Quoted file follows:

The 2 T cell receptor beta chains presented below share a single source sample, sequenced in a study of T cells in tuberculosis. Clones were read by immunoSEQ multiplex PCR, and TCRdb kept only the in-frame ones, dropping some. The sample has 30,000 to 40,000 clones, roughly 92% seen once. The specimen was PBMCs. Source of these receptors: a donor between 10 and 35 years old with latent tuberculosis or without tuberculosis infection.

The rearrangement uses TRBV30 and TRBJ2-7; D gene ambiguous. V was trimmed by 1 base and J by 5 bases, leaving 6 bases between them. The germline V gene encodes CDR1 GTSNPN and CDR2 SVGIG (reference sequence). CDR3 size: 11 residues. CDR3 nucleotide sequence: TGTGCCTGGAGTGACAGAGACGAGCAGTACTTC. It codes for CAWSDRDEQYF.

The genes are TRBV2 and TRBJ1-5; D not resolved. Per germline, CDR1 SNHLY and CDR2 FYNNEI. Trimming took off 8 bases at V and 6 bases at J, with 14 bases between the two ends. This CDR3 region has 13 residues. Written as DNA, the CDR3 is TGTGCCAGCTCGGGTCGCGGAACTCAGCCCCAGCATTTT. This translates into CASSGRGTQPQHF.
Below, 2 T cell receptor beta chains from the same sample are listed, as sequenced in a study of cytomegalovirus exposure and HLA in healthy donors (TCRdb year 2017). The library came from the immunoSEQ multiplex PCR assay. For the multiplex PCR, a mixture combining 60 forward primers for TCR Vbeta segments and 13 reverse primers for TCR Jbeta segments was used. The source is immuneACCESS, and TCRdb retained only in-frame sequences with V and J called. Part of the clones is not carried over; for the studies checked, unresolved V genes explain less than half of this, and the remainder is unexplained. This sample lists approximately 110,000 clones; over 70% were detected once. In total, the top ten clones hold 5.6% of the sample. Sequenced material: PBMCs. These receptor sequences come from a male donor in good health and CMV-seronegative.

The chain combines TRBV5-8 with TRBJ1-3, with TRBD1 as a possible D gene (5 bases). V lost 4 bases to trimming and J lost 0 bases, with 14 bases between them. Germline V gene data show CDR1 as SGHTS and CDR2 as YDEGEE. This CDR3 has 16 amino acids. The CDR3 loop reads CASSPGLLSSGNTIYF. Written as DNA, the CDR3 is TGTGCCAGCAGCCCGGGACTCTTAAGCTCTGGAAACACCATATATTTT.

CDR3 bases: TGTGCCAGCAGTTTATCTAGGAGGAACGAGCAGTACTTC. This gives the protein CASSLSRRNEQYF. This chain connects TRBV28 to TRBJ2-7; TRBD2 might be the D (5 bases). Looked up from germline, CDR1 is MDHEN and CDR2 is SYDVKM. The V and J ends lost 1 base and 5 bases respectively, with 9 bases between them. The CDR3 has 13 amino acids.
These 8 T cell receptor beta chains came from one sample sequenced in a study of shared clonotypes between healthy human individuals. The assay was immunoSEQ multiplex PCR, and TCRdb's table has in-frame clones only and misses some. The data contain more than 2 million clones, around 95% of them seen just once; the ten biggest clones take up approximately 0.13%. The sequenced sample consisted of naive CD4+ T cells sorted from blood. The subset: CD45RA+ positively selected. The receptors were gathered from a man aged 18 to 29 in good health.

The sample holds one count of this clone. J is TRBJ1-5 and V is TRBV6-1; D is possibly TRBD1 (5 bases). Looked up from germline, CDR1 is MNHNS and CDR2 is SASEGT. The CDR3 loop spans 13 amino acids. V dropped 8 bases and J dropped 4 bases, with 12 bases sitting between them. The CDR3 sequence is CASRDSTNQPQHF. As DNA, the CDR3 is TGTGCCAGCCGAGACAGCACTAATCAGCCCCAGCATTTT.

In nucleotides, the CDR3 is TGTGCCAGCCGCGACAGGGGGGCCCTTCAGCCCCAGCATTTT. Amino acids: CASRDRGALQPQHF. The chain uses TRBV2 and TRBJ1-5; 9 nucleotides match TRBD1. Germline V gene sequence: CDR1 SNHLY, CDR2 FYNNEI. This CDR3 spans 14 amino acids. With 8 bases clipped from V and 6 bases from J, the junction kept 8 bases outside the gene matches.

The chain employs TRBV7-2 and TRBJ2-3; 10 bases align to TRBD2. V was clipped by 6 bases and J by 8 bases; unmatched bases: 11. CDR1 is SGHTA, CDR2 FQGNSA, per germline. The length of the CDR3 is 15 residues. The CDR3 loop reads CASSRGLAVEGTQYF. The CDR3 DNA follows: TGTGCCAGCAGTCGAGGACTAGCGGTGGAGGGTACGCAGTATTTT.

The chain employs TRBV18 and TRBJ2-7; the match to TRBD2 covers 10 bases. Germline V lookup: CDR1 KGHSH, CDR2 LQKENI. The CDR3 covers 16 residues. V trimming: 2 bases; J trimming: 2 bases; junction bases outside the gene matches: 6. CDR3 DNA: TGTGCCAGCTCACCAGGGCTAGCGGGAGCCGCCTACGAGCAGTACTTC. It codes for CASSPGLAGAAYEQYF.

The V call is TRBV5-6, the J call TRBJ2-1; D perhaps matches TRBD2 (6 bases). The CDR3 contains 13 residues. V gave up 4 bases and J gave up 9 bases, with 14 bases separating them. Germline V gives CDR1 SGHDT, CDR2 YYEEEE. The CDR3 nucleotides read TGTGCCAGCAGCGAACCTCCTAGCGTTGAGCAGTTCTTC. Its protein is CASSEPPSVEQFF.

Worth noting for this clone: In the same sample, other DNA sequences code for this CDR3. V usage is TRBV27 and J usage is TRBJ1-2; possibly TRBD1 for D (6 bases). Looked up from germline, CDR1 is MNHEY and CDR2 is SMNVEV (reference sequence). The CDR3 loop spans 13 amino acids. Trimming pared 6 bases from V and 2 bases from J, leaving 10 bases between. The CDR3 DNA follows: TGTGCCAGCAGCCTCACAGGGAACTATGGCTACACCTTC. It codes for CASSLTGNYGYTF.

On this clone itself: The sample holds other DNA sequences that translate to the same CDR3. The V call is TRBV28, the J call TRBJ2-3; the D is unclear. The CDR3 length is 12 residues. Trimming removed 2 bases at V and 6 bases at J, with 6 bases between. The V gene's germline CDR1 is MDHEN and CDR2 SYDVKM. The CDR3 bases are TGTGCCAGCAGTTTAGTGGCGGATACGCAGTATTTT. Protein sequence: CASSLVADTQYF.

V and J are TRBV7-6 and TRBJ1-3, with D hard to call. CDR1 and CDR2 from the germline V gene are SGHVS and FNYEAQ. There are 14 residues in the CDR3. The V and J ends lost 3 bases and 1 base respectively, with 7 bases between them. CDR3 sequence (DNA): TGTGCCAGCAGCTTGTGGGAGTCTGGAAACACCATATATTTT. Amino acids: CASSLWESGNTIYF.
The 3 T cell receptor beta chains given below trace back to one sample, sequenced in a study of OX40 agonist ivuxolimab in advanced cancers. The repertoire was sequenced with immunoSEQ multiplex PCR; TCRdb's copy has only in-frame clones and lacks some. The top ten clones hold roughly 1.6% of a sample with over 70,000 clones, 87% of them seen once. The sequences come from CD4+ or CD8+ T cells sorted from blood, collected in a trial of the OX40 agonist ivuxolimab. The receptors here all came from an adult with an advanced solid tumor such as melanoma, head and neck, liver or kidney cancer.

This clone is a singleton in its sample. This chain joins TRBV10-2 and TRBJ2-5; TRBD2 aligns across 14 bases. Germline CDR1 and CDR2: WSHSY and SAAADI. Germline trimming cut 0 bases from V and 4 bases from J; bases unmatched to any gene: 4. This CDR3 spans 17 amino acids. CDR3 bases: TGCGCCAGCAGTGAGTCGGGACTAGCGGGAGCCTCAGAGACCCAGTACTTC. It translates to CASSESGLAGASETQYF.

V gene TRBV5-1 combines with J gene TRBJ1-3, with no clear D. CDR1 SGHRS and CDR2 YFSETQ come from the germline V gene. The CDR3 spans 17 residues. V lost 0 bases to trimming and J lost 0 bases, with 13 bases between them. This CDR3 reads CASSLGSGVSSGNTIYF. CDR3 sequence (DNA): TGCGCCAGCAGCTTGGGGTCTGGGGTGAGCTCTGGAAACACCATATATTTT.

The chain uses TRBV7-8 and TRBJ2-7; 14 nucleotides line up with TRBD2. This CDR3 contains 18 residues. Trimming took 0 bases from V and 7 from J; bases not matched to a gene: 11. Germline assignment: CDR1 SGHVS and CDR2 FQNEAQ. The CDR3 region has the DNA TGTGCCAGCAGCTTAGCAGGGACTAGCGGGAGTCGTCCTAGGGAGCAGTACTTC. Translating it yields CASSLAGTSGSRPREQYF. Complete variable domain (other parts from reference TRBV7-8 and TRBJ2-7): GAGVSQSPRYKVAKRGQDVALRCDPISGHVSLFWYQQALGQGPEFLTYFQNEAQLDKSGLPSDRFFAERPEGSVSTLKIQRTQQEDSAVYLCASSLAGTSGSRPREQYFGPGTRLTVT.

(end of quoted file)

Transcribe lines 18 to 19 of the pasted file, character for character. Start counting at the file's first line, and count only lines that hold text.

V gene TRBV5-1 combines with J gene TRBJ1-3, with no clear D. CDR1 SGHRS and CDR2 YFSETQ come from the germline V gene. The CDR3 spans 17 residues. V lost 0 bases to trimming and J lost 0 bases, with 13 bases between them. This CDR3 reads CASSLGSGVSSGNTIYF. CDR3 sequence (DNA): TGCGCCAGCAGCTTGGGGTCTGGGGTGAGCTCTGGAAACACCATATATTTT.

The chain uses TRBV7-8 and TRBJ2-7; 14 nucleotides line up with TRBD2. This CDR3 contains 18 residues. Trimming took 0 bases from V and 7 from J; bases not matched to a gene: 11. Germline assignment: CDR1 SGHVS and CDR2 FQNEAQ. The CDR3 region has the DNA TGTGCCAGCAGCTTAGCAGGGACTAGCGGGAGTCGTCCTAGGGAGCAGTACTTC. Translating it yields CASSLAGTSGSRPREQYF. Complete variable domain (other parts from reference TRBV7-8 and TRBJ2-7): GAGVSQSPRYKVAKRGQDVALRCDPISGHVSLFWYQQALGQGPEFLTYFQNEAQLDKSGLPSDRFFAERPEGSVSTLKIQRTQQEDSAVYLCASSLAGTSGSRPREQYFGPGTRLTVT.